At the same time, the companies reporting success took a holistic, broad view, deploying as many as 10 or more solutions at once. “The organizations with successful transformations are likelier than others to use more sophisticated technologies, such as artificial intelligence, the Internet of Things, and advanced neural machine-learning techniques,” McKinsey reported.
So, digitalization is not going to wind down anytime soon. And as digital strategies will continue to evolve, some companies will still be slow to get on board. As innovation multiplies exponentially, some experts predict there will be a greater chasm between the aggressive innovators and the resistant laggards. Those that are mired in indecision, held back by fear of risk or restricted by lack of available capital, are likely to fall further behind.
What Industries Lead the Way?
As each company’s vision of a digital strategy is distinct, making industry-wide conclusions is difficult. One company may opt to focus on automation and robotics, while another chooses to focus on product innovation and ecommerce. So, how can analysts compare progress among companies to identify the ones that are truly best-in-class?
Different industries may place different emphasis on digital technologies, as well. Investment levels vary greatly across industries. Here are some estimates for expected spending:
-The healthcare industry will invest $4 Billion in remote health monitoring.
-The retail industry will invest $8.48 Billion in omnichannel order orchestration and fulfillment.
-Discrete manufacturing will invest $37 Billion in autonomic operations, $33.2 Billion in robotics, and $23.9 in root-cause analytics.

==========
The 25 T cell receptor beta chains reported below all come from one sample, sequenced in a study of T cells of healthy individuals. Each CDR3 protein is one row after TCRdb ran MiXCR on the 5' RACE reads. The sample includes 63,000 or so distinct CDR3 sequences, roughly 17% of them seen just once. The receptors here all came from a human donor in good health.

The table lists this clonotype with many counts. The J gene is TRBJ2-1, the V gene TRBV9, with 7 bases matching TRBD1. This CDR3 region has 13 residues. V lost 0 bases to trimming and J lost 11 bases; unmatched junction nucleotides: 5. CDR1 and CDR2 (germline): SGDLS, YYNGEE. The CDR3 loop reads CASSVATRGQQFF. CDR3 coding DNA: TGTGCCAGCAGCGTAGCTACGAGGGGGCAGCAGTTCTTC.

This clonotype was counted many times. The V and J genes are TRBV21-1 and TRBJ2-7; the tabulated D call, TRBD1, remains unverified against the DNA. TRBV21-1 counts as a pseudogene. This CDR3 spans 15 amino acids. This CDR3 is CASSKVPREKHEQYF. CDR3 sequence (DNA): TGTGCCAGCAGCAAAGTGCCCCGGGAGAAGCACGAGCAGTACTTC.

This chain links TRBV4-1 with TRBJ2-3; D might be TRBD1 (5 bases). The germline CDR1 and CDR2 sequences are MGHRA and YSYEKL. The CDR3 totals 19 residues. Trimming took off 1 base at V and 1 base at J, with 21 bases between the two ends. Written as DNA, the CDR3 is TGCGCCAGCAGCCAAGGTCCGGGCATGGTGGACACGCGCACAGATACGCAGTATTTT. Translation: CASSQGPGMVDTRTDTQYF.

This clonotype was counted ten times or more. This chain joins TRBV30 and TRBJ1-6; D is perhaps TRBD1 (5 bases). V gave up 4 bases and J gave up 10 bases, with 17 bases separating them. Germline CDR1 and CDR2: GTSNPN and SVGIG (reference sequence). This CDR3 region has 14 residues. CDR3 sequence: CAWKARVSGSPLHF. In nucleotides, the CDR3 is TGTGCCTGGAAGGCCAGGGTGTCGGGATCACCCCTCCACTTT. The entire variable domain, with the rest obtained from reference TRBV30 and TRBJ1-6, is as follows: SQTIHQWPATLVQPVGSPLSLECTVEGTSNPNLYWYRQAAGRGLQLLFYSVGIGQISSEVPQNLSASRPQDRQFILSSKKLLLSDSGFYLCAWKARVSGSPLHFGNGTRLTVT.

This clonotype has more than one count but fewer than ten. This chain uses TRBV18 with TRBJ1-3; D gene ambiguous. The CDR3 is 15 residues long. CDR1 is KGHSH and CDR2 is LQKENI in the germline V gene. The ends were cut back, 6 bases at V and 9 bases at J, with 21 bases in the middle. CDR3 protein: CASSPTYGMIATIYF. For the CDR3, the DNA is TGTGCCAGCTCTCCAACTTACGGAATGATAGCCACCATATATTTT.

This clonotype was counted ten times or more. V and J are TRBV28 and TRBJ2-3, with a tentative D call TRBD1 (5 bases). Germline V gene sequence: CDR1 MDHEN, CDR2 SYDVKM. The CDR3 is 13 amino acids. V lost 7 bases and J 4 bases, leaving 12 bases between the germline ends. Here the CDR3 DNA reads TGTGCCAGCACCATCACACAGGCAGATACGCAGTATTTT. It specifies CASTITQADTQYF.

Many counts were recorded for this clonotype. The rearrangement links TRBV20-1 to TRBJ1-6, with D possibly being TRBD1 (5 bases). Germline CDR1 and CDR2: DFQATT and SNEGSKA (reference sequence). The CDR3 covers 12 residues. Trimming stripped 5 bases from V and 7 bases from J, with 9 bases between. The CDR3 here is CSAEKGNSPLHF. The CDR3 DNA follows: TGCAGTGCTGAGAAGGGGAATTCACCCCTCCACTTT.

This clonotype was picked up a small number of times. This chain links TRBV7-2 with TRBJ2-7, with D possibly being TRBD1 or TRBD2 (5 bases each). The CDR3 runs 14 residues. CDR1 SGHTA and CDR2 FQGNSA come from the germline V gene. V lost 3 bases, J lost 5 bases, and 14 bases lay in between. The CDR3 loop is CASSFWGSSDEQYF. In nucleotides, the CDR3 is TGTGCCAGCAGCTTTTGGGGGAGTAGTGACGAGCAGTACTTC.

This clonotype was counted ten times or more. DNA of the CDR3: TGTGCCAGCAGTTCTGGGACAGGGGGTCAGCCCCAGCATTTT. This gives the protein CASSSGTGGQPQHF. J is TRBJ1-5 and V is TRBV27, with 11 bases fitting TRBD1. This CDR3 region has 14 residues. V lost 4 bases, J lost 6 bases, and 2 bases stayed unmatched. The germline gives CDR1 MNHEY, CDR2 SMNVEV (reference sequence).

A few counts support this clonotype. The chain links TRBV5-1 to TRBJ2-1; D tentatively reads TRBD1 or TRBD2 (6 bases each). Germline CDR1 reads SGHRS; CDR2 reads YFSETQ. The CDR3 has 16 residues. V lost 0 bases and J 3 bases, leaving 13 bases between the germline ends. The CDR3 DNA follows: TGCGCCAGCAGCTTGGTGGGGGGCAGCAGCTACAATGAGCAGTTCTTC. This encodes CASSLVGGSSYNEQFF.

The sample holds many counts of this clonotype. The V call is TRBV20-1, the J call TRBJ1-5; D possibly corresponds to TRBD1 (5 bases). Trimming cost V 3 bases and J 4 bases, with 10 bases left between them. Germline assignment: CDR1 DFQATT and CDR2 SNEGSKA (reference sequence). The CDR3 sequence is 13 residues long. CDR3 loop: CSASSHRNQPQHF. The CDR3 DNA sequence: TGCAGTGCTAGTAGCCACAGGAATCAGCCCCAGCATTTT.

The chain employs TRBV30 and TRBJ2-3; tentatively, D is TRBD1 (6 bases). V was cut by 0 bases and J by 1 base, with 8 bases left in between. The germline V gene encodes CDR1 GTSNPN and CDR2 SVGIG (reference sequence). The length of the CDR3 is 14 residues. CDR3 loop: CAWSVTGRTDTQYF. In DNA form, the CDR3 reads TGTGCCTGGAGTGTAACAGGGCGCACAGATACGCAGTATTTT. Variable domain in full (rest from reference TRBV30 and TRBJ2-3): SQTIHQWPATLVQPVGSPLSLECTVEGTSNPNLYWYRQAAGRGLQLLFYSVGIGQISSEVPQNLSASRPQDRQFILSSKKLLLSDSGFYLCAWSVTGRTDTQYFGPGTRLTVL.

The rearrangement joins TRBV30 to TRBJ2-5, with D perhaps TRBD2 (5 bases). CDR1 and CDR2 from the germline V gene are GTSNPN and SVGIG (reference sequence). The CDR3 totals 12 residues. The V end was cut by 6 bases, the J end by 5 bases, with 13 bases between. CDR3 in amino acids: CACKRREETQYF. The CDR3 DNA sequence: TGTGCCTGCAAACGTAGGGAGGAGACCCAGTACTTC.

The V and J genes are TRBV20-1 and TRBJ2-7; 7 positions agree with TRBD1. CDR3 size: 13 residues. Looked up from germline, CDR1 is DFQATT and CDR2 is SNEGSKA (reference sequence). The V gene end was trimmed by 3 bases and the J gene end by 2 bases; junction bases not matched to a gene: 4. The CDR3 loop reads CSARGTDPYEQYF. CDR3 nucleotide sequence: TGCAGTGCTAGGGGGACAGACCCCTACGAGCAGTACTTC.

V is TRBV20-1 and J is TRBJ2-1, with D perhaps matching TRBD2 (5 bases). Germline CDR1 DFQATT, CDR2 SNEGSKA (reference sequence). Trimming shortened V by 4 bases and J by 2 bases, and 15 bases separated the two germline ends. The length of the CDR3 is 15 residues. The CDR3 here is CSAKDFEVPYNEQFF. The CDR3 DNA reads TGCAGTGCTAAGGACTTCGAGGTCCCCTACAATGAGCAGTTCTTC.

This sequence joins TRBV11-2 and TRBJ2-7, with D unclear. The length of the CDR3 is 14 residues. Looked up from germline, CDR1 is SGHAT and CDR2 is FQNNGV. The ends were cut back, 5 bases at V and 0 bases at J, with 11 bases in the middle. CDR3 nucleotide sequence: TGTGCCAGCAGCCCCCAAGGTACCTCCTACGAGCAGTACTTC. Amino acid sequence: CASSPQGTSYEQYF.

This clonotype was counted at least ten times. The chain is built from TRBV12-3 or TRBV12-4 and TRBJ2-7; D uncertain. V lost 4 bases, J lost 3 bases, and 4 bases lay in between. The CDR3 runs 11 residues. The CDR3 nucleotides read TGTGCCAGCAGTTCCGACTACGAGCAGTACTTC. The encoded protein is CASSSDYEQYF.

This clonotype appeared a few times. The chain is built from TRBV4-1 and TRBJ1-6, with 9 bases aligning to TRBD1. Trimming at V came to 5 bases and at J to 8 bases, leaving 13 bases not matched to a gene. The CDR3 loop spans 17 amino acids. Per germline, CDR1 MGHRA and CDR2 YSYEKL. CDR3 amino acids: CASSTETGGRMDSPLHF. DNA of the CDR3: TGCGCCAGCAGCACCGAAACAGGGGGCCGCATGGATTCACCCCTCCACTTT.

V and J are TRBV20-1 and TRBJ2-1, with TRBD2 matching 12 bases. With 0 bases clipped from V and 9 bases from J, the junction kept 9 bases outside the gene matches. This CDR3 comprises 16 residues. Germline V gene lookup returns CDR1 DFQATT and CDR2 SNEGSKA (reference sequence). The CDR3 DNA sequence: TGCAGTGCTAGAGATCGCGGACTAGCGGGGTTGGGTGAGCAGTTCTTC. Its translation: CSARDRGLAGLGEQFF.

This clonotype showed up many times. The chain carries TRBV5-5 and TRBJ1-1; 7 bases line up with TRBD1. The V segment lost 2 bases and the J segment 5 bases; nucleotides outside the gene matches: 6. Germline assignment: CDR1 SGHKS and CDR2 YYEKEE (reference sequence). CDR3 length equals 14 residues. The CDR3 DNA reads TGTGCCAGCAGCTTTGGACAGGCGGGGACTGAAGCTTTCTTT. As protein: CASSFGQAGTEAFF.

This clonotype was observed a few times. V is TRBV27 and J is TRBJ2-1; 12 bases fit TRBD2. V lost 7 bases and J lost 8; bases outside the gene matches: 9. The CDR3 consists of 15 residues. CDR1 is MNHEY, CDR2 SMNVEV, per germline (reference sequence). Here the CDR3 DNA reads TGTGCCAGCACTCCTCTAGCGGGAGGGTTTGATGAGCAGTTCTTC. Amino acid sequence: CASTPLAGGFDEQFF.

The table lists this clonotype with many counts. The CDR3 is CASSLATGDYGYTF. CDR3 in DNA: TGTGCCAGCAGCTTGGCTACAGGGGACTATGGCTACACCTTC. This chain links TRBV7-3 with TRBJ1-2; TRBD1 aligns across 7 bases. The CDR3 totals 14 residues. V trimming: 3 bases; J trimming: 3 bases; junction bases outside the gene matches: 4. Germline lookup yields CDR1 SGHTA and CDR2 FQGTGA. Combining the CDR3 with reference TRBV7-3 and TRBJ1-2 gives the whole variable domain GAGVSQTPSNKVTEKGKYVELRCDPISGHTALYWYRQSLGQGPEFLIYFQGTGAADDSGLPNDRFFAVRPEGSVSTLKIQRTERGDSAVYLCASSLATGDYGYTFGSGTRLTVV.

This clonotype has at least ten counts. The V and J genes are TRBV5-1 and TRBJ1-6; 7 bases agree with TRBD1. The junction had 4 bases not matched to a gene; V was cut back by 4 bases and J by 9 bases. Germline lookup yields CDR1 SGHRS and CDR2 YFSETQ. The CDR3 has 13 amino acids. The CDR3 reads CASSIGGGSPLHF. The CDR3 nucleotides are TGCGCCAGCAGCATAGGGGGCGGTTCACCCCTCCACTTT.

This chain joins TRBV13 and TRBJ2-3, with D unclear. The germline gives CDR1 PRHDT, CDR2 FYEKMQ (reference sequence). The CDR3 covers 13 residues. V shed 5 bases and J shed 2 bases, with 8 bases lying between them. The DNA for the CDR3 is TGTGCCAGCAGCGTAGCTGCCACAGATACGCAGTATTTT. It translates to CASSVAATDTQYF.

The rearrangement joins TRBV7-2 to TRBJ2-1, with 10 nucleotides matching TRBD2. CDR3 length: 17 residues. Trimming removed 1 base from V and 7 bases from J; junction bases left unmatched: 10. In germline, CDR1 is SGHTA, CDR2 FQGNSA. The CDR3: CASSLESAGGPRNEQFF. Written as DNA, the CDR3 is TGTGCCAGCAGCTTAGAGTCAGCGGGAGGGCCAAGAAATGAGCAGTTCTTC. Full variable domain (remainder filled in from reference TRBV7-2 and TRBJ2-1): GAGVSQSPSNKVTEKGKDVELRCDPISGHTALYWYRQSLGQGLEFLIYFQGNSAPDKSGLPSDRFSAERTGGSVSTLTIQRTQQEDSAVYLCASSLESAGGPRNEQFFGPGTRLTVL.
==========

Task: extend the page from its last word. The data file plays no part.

This spending emphasis among discrete manufacturers, compared to other industries, indicates a high level of confidence and optimism.
Judging where we are in the digitalization process is a challenge. No two destinations are the same; no two routes are the same. Comparing results among different industries and technologies succeeds only in drawing attention to the many differences. As companies are trying to differentiate themselves, it is logical to see this vast array of strategies, solutions, and use-cases.
Hundreds of surveys attempt to quantify results and provide some ballpark estimates of when Return on Investment (ROI) might be achieved. Benchmark studies also try to help set standards and set realistic expectations among the manufacturers that are planning projects. But, each approach has its benefits. Major results are on the horizon. So, the main conclusion that we can draw now is that jumping in and modernizing IT systems is essential. Doing something will at least get the organization thinking, experimenting, and experiencing early successes. This will inspire further efforts and a more confident journey.
Nick Castellina is the Director of Industry and Solution Strategy responsible for Infor manufacturing.
Prior to Infor, Nick was Vice President and Research Group Director of the Aberdeen Group’s Business Planning and Execution research practice. There he worked with software vendors and end users to analyse trends and produce industry-leading content in topics related to Enterprise Resource Planning, Enterprise Performance Management, Project Portfolio Management, and Business Process Management. He was also responsible for managing a team of analysts dedicated to manufacturing, product innovation and engineering, supply chain management, and financial management and GRC.
Castellina earned a bachelor’s degree in marketing from Bentley University and a Masters in Business Administration with specializations in marketing and finance at the University of Massachusetts – Boston.